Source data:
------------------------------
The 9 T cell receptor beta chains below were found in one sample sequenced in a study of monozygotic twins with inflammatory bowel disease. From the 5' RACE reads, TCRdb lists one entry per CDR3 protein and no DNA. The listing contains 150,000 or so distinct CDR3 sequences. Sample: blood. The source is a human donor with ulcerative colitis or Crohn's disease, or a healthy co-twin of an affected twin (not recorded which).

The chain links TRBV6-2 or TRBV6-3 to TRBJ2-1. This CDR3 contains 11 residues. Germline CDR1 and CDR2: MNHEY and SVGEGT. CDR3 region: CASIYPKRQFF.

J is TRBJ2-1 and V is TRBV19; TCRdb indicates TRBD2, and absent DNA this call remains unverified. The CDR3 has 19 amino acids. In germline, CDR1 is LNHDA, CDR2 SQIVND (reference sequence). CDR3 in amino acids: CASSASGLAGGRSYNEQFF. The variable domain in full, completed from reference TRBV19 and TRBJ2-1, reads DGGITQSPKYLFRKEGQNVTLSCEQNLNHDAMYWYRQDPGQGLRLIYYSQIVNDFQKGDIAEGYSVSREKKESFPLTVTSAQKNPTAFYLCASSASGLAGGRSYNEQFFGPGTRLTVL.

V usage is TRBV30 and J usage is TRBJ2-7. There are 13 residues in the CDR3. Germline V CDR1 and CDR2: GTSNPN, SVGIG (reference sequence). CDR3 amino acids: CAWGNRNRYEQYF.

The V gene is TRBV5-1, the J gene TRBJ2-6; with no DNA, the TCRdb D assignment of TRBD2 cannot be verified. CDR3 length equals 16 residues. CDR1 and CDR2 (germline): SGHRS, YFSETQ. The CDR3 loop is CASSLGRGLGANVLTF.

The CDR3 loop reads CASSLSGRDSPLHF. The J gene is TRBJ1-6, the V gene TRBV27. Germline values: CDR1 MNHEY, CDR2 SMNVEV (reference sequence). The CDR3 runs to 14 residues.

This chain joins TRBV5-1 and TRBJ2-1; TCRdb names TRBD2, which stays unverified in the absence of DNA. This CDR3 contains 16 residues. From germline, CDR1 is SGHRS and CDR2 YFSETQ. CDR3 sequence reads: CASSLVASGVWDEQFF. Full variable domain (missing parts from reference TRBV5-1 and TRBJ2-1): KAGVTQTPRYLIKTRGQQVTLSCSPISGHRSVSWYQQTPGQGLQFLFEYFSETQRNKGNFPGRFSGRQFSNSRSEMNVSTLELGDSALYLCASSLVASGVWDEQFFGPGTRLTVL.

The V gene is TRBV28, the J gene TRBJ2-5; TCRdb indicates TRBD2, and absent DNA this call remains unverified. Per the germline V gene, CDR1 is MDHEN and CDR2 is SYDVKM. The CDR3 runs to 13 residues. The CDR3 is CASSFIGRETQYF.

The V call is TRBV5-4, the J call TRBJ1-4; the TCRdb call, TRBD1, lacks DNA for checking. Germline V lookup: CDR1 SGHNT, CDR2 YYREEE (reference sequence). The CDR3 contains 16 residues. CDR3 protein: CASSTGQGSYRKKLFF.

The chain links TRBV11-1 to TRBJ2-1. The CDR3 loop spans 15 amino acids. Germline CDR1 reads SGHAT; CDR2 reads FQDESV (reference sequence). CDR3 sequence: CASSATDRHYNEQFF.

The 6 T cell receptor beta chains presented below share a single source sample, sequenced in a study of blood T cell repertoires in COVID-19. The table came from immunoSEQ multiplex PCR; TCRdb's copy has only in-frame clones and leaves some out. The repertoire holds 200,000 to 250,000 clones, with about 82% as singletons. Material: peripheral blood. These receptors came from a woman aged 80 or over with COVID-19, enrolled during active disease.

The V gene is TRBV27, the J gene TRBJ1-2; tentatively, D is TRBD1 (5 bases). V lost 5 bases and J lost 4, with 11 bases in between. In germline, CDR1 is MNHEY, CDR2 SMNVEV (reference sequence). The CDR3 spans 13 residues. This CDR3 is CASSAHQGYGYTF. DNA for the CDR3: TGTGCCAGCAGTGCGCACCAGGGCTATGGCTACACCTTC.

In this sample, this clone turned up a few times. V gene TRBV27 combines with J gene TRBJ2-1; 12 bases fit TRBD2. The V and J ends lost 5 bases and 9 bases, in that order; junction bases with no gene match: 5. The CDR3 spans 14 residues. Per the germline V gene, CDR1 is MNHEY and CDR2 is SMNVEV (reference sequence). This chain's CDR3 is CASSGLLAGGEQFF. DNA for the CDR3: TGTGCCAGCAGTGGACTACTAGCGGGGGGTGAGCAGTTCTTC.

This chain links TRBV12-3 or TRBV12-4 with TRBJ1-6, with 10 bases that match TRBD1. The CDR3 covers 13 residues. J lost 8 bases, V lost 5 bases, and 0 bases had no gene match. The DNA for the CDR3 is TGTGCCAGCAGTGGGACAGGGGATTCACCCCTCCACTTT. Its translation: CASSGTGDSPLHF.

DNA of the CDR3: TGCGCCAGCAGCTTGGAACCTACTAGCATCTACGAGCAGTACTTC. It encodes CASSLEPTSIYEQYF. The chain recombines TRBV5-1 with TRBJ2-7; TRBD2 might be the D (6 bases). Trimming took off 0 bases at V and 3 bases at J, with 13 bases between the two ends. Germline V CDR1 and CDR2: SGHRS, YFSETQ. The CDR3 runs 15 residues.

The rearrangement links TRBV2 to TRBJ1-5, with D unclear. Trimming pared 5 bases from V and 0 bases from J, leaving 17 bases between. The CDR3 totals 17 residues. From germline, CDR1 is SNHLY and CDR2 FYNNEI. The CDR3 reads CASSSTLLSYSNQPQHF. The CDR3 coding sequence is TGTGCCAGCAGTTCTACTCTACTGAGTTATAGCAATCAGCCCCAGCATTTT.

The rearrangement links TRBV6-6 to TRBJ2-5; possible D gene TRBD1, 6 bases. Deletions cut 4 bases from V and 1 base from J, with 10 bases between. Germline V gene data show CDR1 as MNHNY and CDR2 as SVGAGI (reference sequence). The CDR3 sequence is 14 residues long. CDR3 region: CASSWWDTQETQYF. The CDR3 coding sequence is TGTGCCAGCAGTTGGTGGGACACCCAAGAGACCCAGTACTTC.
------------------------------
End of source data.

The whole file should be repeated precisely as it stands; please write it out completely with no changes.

The 9 T cell receptor beta chains below were found in one sample sequenced in a study of monozygotic twins with inflammatory bowel disease. From the 5' RACE reads, TCRdb lists one entry per CDR3 protein and no DNA. The listing contains 150,000 or so distinct CDR3 sequences. Sample: blood. The source is a human donor with ulcerative colitis or Crohn's disease, or a healthy co-twin of an affected twin (not recorded which).

The chain links TRBV6-2 or TRBV6-3 to TRBJ2-1. This CDR3 contains 11 residues. Germline CDR1 and CDR2: MNHEY and SVGEGT. CDR3 region: CASIYPKRQFF.

J is TRBJ2-1 and V is TRBV19; TCRdb indicates TRBD2, and absent DNA this call remains unverified. The CDR3 has 19 amino acids. In germline, CDR1 is LNHDA, CDR2 SQIVND (reference sequence). CDR3 in amino acids: CASSASGLAGGRSYNEQFF. The variable domain in full, completed from reference TRBV19 and TRBJ2-1, reads DGGITQSPKYLFRKEGQNVTLSCEQNLNHDAMYWYRQDPGQGLRLIYYSQIVNDFQKGDIAEGYSVSREKKESFPLTVTSAQKNPTAFYLCASSASGLAGGRSYNEQFFGPGTRLTVL.

V usage is TRBV30 and J usage is TRBJ2-7. There are 13 residues in the CDR3. Germline V CDR1 and CDR2: GTSNPN, SVGIG (reference sequence). CDR3 amino acids: CAWGNRNRYEQYF.

The V gene is TRBV5-1, the J gene TRBJ2-6; with no DNA, the TCRdb D assignment of TRBD2 cannot be verified. CDR3 length equals 16 residues. CDR1 and CDR2 (germline): SGHRS, YFSETQ. The CDR3 loop is CASSLGRGLGANVLTF.

The CDR3 loop reads CASSLSGRDSPLHF. The J gene is TRBJ1-6, the V gene TRBV27. Germline values: CDR1 MNHEY, CDR2 SMNVEV (reference sequence). The CDR3 runs to 14 residues.

This chain joins TRBV5-1 and TRBJ2-1; TCRdb names TRBD2, which stays unverified in the absence of DNA. This CDR3 contains 16 residues. From germline, CDR1 is SGHRS and CDR2 YFSETQ. CDR3 sequence reads: CASSLVASGVWDEQFF. Full variable domain (missing parts from reference TRBV5-1 and TRBJ2-1): KAGVTQTPRYLIKTRGQQVTLSCSPISGHRSVSWYQQTPGQGLQFLFEYFSETQRNKGNFPGRFSGRQFSNSRSEMNVSTLELGDSALYLCASSLVASGVWDEQFFGPGTRLTVL.

The V gene is TRBV28, the J gene TRBJ2-5; TCRdb indicates TRBD2, and absent DNA this call remains unverified. Per the germline V gene, CDR1 is MDHEN and CDR2 is SYDVKM. The CDR3 runs to 13 residues. The CDR3 is CASSFIGRETQYF.

The V call is TRBV5-4, the J call TRBJ1-4; the TCRdb call, TRBD1, lacks DNA for checking. Germline V lookup: CDR1 SGHNT, CDR2 YYREEE (reference sequence). The CDR3 contains 16 residues. CDR3 protein: CASSTGQGSYRKKLFF.

The chain links TRBV11-1 to TRBJ2-1. The CDR3 loop spans 15 amino acids. Germline CDR1 reads SGHAT; CDR2 reads FQDESV (reference sequence). CDR3 sequence: CASSATDRHYNEQFF.

The 6 T cell receptor beta chains presented below share a single source sample, sequenced in a study of blood T cell repertoires in COVID-19. The table came from immunoSEQ multiplex PCR; TCRdb's copy has only in-frame clones and leaves some out. The repertoire holds 200,000 to 250,000 clones, with about 82% as singletons. Material: peripheral blood. These receptors came from a woman aged 80 or over with COVID-19, enrolled during active disease.

The V gene is TRBV27, the J gene TRBJ1-2; tentatively, D is TRBD1 (5 bases). V lost 5 bases and J lost 4, with 11 bases in between. In germline, CDR1 is MNHEY, CDR2 SMNVEV (reference sequence). The CDR3 spans 13 residues. This CDR3 is CASSAHQGYGYTF. DNA for the CDR3: TGTGCCAGCAGTGCGCACCAGGGCTATGGCTACACCTTC.

In this sample, this clone turned up a few times. V gene TRBV27 combines with J gene TRBJ2-1; 12 bases fit TRBD2. The V and J ends lost 5 bases and 9 bases, in that order; junction bases with no gene match: 5. The CDR3 spans 14 residues. Per the germline V gene, CDR1 is MNHEY and CDR2 is SMNVEV (reference sequence). This chain's CDR3 is CASSGLLAGGEQFF. DNA for the CDR3: TGTGCCAGCAGTGGACTACTAGCGGGGGGTGAGCAGTTCTTC.

This chain links TRBV12-3 or TRBV12-4 with TRBJ1-6, with 10 bases that match TRBD1. The CDR3 covers 13 residues. J lost 8 bases, V lost 5 bases, and 0 bases had no gene match. The DNA for the CDR3 is TGTGCCAGCAGTGGGACAGGGGATTCACCCCTCCACTTT. Its translation: CASSGTGDSPLHF.

DNA of the CDR3: TGCGCCAGCAGCTTGGAACCTACTAGCATCTACGAGCAGTACTTC. It encodes CASSLEPTSIYEQYF. The chain recombines TRBV5-1 with TRBJ2-7; TRBD2 might be the D (6 bases). Trimming took off 0 bases at V and 3 bases at J, with 13 bases between the two ends. Germline V CDR1 and CDR2: SGHRS, YFSETQ. The CDR3 runs 15 residues.

The rearrangement links TRBV2 to TRBJ1-5, with D unclear. Trimming pared 5 bases from V and 0 bases from J, leaving 17 bases between. The CDR3 totals 17 residues. From germline, CDR1 is SNHLY and CDR2 FYNNEI. The CDR3 reads CASSSTLLSYSNQPQHF. The CDR3 coding sequence is TGTGCCAGCAGTTCTACTCTACTGAGTTATAGCAATCAGCCCCAGCATTTT.

The rearrangement links TRBV6-6 to TRBJ2-5; possible D gene TRBD1, 6 bases. Deletions cut 4 bases from V and 1 base from J, with 10 bases between. Germline V gene data show CDR1 as MNHNY and CDR2 as SVGAGI (reference sequence). The CDR3 sequence is 14 residues long. CDR3 region: CASSWWDTQETQYF. The CDR3 coding sequence is TGTGCCAGCAGTTGGTGGGACACCCAAGAGACCCAGTACTTC.